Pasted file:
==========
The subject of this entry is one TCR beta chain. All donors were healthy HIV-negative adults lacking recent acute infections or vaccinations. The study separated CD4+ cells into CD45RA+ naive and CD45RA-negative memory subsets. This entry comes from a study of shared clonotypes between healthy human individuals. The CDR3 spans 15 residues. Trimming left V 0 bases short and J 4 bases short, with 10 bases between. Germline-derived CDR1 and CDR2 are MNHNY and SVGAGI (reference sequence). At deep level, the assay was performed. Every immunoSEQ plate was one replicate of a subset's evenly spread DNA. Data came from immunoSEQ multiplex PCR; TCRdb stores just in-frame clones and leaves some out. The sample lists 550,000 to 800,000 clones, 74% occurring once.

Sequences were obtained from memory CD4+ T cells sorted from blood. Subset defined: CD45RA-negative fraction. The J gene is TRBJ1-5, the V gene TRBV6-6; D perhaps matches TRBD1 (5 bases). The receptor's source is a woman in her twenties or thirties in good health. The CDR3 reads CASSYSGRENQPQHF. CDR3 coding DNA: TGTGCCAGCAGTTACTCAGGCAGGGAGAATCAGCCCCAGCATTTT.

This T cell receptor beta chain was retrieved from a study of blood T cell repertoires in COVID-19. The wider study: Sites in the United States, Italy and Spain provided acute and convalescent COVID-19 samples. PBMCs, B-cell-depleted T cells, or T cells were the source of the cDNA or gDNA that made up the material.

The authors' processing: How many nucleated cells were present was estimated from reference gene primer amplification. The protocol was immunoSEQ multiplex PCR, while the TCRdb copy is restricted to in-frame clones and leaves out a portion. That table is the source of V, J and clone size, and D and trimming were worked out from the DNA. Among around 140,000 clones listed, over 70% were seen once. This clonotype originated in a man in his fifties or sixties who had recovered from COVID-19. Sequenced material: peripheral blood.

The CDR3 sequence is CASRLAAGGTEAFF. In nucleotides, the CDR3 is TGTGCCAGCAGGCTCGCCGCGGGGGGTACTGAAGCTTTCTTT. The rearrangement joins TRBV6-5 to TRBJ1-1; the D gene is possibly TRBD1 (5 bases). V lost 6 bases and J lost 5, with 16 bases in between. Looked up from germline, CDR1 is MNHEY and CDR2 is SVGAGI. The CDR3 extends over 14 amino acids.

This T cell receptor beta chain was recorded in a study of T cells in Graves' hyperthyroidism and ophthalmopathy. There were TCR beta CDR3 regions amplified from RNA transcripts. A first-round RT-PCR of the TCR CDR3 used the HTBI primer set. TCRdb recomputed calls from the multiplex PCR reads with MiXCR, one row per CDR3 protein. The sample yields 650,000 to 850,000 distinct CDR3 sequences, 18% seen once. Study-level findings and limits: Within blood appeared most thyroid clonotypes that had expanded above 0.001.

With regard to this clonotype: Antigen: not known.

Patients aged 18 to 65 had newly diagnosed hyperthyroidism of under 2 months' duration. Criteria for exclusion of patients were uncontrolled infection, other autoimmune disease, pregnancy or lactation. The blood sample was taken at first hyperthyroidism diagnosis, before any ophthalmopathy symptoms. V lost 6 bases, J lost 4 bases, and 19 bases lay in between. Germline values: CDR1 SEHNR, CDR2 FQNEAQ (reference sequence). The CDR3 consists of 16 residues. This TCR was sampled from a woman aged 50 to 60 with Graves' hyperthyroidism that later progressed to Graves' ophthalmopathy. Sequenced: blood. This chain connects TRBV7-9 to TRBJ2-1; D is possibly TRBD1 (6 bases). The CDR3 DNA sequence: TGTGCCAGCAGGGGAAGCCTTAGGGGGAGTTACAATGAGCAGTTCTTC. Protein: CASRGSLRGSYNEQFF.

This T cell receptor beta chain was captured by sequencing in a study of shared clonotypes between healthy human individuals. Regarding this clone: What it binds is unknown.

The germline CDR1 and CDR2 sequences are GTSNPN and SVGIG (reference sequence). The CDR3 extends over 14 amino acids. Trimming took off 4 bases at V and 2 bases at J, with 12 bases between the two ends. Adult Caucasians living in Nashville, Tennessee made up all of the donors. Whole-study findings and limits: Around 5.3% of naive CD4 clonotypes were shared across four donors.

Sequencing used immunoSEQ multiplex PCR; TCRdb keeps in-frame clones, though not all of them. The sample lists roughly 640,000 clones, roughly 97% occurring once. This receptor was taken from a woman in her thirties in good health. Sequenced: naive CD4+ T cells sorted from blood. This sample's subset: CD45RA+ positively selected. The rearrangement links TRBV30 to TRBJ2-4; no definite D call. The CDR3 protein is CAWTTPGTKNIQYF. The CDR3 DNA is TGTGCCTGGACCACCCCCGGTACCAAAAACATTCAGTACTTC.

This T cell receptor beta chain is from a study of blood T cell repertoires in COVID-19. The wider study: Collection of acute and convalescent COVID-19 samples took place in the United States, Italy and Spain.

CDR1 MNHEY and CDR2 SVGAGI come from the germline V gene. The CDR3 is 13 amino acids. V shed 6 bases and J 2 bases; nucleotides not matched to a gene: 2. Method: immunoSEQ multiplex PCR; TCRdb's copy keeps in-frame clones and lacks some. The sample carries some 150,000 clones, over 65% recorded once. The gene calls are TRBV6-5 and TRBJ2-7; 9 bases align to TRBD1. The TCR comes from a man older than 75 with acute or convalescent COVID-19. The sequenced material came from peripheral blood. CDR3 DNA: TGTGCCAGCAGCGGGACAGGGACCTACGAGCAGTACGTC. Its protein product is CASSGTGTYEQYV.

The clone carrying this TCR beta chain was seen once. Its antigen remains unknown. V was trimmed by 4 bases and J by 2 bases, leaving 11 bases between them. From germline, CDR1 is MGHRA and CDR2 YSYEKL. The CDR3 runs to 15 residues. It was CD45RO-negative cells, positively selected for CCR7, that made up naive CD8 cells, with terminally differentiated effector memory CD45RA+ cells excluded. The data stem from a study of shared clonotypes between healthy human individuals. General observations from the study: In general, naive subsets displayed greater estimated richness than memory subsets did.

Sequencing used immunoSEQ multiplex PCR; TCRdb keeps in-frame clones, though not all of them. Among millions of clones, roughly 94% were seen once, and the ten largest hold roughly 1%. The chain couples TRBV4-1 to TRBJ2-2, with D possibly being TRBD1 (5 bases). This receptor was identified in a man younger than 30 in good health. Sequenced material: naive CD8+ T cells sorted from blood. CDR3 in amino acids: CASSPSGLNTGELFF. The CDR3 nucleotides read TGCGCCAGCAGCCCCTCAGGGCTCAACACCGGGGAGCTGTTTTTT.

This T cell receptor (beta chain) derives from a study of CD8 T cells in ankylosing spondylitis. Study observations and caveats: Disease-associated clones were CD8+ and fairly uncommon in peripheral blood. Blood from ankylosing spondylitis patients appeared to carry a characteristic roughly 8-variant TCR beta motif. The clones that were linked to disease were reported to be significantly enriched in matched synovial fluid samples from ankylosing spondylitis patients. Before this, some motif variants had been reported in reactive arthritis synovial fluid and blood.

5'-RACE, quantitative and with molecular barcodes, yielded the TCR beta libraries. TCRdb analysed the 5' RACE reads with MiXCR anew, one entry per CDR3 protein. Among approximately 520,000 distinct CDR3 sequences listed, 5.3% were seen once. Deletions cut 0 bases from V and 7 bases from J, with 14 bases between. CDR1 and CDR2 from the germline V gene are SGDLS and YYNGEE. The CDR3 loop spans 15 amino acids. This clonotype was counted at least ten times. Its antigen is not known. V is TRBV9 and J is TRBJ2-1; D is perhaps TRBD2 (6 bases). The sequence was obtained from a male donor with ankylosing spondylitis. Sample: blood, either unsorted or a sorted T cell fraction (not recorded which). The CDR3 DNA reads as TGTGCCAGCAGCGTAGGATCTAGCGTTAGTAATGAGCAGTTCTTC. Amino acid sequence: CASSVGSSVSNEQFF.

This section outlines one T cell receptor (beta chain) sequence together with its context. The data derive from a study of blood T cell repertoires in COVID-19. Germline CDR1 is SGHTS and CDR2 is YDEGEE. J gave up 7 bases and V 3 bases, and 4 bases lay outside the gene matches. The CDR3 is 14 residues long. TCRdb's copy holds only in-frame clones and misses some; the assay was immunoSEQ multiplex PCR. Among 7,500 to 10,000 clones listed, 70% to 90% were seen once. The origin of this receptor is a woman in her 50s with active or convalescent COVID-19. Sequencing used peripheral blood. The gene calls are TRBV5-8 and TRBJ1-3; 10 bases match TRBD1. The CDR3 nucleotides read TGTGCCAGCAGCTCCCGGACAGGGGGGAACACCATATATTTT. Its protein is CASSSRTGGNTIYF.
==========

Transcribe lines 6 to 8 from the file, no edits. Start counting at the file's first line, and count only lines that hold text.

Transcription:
This T cell receptor beta chain was recorded in a study of T cells in Graves' hyperthyroidism and ophthalmopathy. There were TCR beta CDR3 regions amplified from RNA transcripts. A first-round RT-PCR of the TCR CDR3 used the HTBI primer set. TCRdb recomputed calls from the multiplex PCR reads with MiXCR, one row per CDR3 protein. The sample yields 650,000 to 850,000 distinct CDR3 sequences, 18% seen once. Study-level findings and limits: Within blood appeared most thyroid clonotypes that had expanded above 0.001.

With regard to this clonotype: Antigen: not known.

Patients aged 18 to 65 had newly diagnosed hyperthyroidism of under 2 months' duration. Criteria for exclusion of patients were uncontrolled infection, other autoimmune disease, pregnancy or lactation. The blood sample was taken at first hyperthyroidism diagnosis, before any ophthalmopathy symptoms. V lost 6 bases, J lost 4 bases, and 19 bases lay in between. Germline values: CDR1 SEHNR, CDR2 FQNEAQ (reference sequence). The CDR3 consists of 16 residues. This TCR was sampled from a woman aged 50 to 60 with Graves' hyperthyroidism that later progressed to Graves' ophthalmopathy. Sequenced: blood. This chain connects TRBV7-9 to TRBJ2-1; D is possibly TRBD1 (6 bases). The CDR3 DNA sequence: TGTGCCAGCAGGGGAAGCCTTAGGGGGAGTTACAATGAGCAGTTCTTC. Protein: CASRGSLRGSYNEQFF.